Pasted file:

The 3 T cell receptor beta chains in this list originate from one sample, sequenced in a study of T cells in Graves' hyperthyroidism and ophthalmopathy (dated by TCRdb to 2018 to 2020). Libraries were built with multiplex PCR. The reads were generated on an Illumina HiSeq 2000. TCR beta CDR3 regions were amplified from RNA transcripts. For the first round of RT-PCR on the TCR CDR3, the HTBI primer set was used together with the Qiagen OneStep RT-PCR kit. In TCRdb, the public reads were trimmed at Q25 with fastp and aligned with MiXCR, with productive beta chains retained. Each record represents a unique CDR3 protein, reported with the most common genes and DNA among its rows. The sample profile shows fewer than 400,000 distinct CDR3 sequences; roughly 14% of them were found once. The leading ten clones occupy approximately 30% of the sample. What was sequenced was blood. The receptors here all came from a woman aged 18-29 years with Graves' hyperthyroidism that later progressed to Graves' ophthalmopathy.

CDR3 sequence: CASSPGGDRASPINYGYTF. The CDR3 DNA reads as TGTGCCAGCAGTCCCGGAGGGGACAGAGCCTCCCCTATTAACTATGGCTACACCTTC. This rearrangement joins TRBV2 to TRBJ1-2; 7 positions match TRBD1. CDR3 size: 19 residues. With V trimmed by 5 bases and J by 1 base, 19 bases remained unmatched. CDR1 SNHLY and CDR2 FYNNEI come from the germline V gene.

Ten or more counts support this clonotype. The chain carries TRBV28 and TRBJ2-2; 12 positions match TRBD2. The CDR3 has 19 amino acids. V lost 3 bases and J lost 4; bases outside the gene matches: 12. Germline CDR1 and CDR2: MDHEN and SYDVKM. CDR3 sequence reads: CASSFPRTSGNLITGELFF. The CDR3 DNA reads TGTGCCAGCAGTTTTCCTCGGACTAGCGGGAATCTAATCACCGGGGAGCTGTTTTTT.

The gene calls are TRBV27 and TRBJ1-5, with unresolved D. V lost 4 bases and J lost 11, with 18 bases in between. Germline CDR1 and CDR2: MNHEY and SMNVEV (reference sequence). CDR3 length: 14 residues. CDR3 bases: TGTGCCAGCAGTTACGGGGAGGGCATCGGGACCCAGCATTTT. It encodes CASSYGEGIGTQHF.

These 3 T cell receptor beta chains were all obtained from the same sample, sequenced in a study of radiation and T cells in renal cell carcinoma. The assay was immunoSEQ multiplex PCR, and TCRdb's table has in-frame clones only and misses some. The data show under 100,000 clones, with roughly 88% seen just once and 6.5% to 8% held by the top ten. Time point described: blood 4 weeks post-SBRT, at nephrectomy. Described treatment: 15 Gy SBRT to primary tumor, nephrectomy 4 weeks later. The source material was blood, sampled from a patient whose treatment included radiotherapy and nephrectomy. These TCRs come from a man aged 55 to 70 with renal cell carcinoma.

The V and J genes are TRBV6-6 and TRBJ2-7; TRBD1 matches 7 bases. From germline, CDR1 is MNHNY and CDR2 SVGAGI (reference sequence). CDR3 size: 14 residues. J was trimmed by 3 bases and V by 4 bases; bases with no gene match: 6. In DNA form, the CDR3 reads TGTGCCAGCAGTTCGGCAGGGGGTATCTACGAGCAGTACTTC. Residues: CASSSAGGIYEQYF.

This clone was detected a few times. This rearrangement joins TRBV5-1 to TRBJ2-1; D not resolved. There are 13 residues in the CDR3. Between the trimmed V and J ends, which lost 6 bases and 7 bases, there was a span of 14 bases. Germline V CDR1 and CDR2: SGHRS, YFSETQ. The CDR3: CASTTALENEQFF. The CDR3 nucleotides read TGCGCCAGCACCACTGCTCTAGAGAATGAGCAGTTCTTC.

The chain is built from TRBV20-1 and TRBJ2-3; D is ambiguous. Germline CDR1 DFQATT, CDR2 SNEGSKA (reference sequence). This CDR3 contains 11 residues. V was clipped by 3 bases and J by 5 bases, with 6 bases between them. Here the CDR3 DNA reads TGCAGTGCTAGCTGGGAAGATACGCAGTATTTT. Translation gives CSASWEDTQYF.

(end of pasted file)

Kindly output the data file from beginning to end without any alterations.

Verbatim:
The 3 T cell receptor beta chains in this list originate from one sample, sequenced in a study of T cells in Graves' hyperthyroidism and ophthalmopathy (dated by TCRdb to 2018 to 2020). Libraries were built with multiplex PCR. The reads were generated on an Illumina HiSeq 2000. TCR beta CDR3 regions were amplified from RNA transcripts. For the first round of RT-PCR on the TCR CDR3, the HTBI primer set was used together with the Qiagen OneStep RT-PCR kit. In TCRdb, the public reads were trimmed at Q25 with fastp and aligned with MiXCR, with productive beta chains retained. Each record represents a unique CDR3 protein, reported with the most common genes and DNA among its rows. The sample profile shows fewer than 400,000 distinct CDR3 sequences; roughly 14% of them were found once. The leading ten clones occupy approximately 30% of the sample. What was sequenced was blood. The receptors here all came from a woman aged 18-29 years with Graves' hyperthyroidism that later progressed to Graves' ophthalmopathy.

CDR3 sequence: CASSPGGDRASPINYGYTF. The CDR3 DNA reads as TGTGCCAGCAGTCCCGGAGGGGACAGAGCCTCCCCTATTAACTATGGCTACACCTTC. This rearrangement joins TRBV2 to TRBJ1-2; 7 positions match TRBD1. CDR3 size: 19 residues. With V trimmed by 5 bases and J by 1 base, 19 bases remained unmatched. CDR1 SNHLY and CDR2 FYNNEI come from the germline V gene.

Ten or more counts support this clonotype. The chain carries TRBV28 and TRBJ2-2; 12 positions match TRBD2. The CDR3 has 19 amino acids. V lost 3 bases and J lost 4; bases outside the gene matches: 12. Germline CDR1 and CDR2: MDHEN and SYDVKM. CDR3 sequence reads: CASSFPRTSGNLITGELFF. The CDR3 DNA reads TGTGCCAGCAGTTTTCCTCGGACTAGCGGGAATCTAATCACCGGGGAGCTGTTTTTT.

The gene calls are TRBV27 and TRBJ1-5, with unresolved D. V lost 4 bases and J lost 11, with 18 bases in between. Germline CDR1 and CDR2: MNHEY and SMNVEV (reference sequence). CDR3 length: 14 residues. CDR3 bases: TGTGCCAGCAGTTACGGGGAGGGCATCGGGACCCAGCATTTT. It encodes CASSYGEGIGTQHF.

These 3 T cell receptor beta chains were all obtained from the same sample, sequenced in a study of radiation and T cells in renal cell carcinoma. The assay was immunoSEQ multiplex PCR, and TCRdb's table has in-frame clones only and misses some. The data show under 100,000 clones, with roughly 88% seen just once and 6.5% to 8% held by the top ten. Time point described: blood 4 weeks post-SBRT, at nephrectomy. Described treatment: 15 Gy SBRT to primary tumor, nephrectomy 4 weeks later. The source material was blood, sampled from a patient whose treatment included radiotherapy and nephrectomy. These TCRs come from a man aged 55 to 70 with renal cell carcinoma.

The V and J genes are TRBV6-6 and TRBJ2-7; TRBD1 matches 7 bases. From germline, CDR1 is MNHNY and CDR2 SVGAGI (reference sequence). CDR3 size: 14 residues. J was trimmed by 3 bases and V by 4 bases; bases with no gene match: 6. In DNA form, the CDR3 reads TGTGCCAGCAGTTCGGCAGGGGGTATCTACGAGCAGTACTTC. Residues: CASSSAGGIYEQYF.

This clone was detected a few times. This rearrangement joins TRBV5-1 to TRBJ2-1; D not resolved. There are 13 residues in the CDR3. Between the trimmed V and J ends, which lost 6 bases and 7 bases, there was a span of 14 bases. Germline V CDR1 and CDR2: SGHRS, YFSETQ. The CDR3: CASTTALENEQFF. The CDR3 nucleotides read TGCGCCAGCACCACTGCTCTAGAGAATGAGCAGTTCTTC.

The chain is built from TRBV20-1 and TRBJ2-3; D is ambiguous. Germline CDR1 DFQATT, CDR2 SNEGSKA (reference sequence). This CDR3 contains 11 residues. V was clipped by 3 bases and J by 5 bases, with 6 bases between them. Here the CDR3 DNA reads TGCAGTGCTAGCTGGGAAGATACGCAGTATTTT. Translation gives CSASWEDTQYF.